Bees do it -- pollinate crops, that is -- but there are fewer and fewer buzzing around and doing that important agricultural work in Pennsylvania and the rest of the nation.
Charles Vorisek, president of the Pennsylvania State Beekeepers Association, said the state's beekeepers probably have lost more than half of their colonies over the winter, and that could affect fruit and vegetable crop production.
"We don't have solid survey numbers yet, but I've been talking with beekeepers for the last couple of months and we've taken quite a hit this year," said Mr. Vorisek, who owns a commercial honey and pollination operation near Linesville, Crawford County. "It's not unusual for me to hear 50 percent to 70 percent colony losses."
Pennsylvania beekeepers lost 38 percent of their honeybee colonies last year, according to Bee Informed, a partnership of the U.S. Department of Agriculture and the National Institute of Food and Agriculture formed to address bee colony decline.
Mr. Vorisek, who lost 60 of the 135 hives he manages for honey production and commercial pollination, said he bought some replacement bees from Florida and moved some hives to pollinate an apple orchard Friday morning.
"Apple orchards are very reliant on commercial beekeepers, and they do a good job of reloading to make sure they have the colonies to fulfill their contracts," Mr. Vorisek said. "But some might have to go with fewer bees, and that means there won't be as much of a crop."
A federal report released Thursday said the loss of bee colonies, which has averaged 30 percent a year since 2006 and could climb as high as 50 percent in the U.S. this year, is due to an array of factors, including parasites and diseases, lack of genetic diversity, modern monoculture farming practices and pesticide exposure.
Prior to 2006, when colony collapse disorder, or CCD, was first identified, commercial beekeepers could expect to lose about 1 in 10 hives over a winter.
"Pesticides are definitely part of the story, and are contributing to the overall decline of bees and other pollinators. I do think they're a major factor," said Maryann Frazier, a honeybee researcher at Penn State University.
The scientific report -- by the federal Department of Agriculture, the Environmental Protection Agency and a host of scientists and beekeepers -- said "additional research is needed to determine risks presented by pesticides."
Coincidentally, European Union officials moved last week to ban pesticides known as neonicotinoids, which are produced from nicotine and, according to Ms. Frazier, are highly toxic to a wide range of pollinators, including honeybees, bumblebees, butterflies, hummingbirds and bats.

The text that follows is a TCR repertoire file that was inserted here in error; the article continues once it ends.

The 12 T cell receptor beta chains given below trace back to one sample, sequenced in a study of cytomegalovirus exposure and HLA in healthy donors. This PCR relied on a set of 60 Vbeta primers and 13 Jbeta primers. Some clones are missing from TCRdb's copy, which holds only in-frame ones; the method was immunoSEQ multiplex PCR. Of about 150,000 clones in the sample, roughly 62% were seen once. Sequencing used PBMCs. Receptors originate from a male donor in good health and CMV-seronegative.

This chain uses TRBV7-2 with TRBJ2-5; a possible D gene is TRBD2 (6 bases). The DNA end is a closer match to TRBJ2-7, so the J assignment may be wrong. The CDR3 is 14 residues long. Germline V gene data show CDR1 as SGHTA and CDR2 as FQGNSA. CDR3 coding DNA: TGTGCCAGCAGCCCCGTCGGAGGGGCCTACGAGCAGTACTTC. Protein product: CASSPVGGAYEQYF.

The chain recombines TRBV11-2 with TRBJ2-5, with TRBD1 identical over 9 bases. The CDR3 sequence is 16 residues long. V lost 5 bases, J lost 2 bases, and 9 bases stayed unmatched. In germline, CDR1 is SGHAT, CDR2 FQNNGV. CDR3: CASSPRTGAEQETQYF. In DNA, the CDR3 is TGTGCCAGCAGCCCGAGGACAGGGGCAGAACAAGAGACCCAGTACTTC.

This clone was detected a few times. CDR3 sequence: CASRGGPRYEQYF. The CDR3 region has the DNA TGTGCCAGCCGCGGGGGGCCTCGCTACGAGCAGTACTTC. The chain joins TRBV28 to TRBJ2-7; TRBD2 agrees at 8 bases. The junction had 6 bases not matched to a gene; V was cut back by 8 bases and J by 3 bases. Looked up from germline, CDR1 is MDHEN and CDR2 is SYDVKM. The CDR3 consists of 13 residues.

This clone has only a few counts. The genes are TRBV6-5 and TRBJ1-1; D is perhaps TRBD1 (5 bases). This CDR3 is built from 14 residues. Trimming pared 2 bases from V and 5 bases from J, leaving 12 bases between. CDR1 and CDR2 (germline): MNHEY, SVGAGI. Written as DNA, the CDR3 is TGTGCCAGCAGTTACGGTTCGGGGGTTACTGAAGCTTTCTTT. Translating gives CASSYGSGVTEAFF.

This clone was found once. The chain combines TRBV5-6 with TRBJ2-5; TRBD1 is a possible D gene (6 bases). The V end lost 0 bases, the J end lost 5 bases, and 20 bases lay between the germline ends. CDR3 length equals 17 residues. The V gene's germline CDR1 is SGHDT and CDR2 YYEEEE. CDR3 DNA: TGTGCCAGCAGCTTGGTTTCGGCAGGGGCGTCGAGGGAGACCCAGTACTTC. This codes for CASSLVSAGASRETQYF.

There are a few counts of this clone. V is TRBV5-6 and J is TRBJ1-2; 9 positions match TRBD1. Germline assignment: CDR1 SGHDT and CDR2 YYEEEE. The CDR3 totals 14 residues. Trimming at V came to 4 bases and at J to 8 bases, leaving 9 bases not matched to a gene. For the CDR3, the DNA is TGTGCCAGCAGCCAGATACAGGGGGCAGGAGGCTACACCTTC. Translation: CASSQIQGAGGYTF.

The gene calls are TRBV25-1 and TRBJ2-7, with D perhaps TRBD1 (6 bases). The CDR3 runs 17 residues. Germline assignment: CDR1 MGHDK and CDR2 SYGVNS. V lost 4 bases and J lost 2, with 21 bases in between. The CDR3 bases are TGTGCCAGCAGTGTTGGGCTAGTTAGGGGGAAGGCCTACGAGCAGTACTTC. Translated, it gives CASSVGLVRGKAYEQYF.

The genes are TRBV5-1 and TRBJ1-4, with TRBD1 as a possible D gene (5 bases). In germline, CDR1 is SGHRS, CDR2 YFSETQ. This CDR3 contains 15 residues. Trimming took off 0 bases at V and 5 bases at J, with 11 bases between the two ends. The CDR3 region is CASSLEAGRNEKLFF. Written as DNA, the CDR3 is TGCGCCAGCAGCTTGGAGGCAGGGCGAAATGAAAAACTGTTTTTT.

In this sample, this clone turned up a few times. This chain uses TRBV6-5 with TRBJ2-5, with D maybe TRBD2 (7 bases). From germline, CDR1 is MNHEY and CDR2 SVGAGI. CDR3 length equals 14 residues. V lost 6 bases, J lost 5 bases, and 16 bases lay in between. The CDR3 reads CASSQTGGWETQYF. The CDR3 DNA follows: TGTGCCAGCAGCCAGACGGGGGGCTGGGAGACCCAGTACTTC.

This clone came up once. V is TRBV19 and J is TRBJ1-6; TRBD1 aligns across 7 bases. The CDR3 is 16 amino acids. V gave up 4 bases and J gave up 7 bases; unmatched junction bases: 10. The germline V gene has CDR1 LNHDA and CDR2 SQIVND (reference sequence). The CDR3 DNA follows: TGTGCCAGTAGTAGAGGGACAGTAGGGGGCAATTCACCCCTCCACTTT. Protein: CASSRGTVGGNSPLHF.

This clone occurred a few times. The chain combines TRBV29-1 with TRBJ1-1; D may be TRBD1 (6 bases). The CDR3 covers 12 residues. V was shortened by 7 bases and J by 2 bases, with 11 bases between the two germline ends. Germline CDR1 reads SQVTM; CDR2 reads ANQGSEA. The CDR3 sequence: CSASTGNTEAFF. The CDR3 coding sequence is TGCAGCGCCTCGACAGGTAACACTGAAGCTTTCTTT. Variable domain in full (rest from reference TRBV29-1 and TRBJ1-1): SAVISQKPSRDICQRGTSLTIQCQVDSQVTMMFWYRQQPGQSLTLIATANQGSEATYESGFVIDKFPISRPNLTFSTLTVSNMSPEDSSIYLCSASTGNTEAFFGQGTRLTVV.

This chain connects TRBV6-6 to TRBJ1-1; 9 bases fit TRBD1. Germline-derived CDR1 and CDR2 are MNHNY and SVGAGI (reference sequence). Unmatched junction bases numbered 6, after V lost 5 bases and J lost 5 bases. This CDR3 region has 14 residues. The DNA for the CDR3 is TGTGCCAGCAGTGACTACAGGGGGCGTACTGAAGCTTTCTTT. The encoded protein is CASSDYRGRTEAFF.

"I don't think it will fix things if we eliminate just those pesticides," she said, noting that one recent study found six pesticide chemicals in a bee hive pollen sample. "We're facing a very serious problem because bees have been responsible for pollinating a wide variety of fruits and vegetables.
"Apples are a big crop in the state and are being pollinated now. We'll see how that goes, but we've already seen shortages of bees to pollinate almonds in California and blueberries in Maine."
The decline in the number of honeybee hives means they can't do it as much or as well. And that threatens to cause reduced fruit, nut and vegetable production and increased consumer prices. About one-third of the nation's crops are pollinated by honeybees, producing up to $30 billion worth of food and beverages annually, the federal report said.
In addition to apples, Pennsylvania crops dependent on commercial honeybee pollination include pumpkins, raspberries, squash, watermelon and cucumbers.
Pennsylvania has 2,700 registered beekeepers and more than 5,000 bee yards containing 42,000 bee colonies.
Dennis vanEngelsdorp, a research scientist in the University of Maryland's entomology department and Pennsylvania's former state apiarist, said climate change reflected in drought, increased length of the growing season and seasonal shifts could be contributing factors to honeybee demise along with pesticide exposure and lack of good bee forage as more land is used for corn and soybean production due to higher prices for those crops.
Mr. vanEngelsdorp, who heads the Bee Informed partnership, said the EPA also needs to take a closer look at pesticide use and exposure.
The problem will probably get worse before it gets better, said Ms. Frazier, who said a turnaround won't happen until beekeepers change some of their bee management practices involving chemical controls of mites and diseases affecting bees, and agriculture reduces its use of multiple pesticides that bees are exposed to.
"The EPA has to change the way it evaluates pesticides and protects the environment," Ms. Frazier said. "It's not taking into account that bees are exposed to multiple pesticides or consider the combinations that can chemically react and bio-accumulate to become more toxic."
Nicole Bucher, a spokeswoman for the state Department of Agriculture, declined requests to make apiary experts, including state apiarist Karen Roccasecca, available for interviews.
Ms. Bucher issued the following statement, "The Pennsylvania Department of Agriculture is concerned about the impact of a reduced bee population in the state and is following the research being done nationally and by our partners at Penn State."
Don Hopey: email@example.com or 412-263-1983.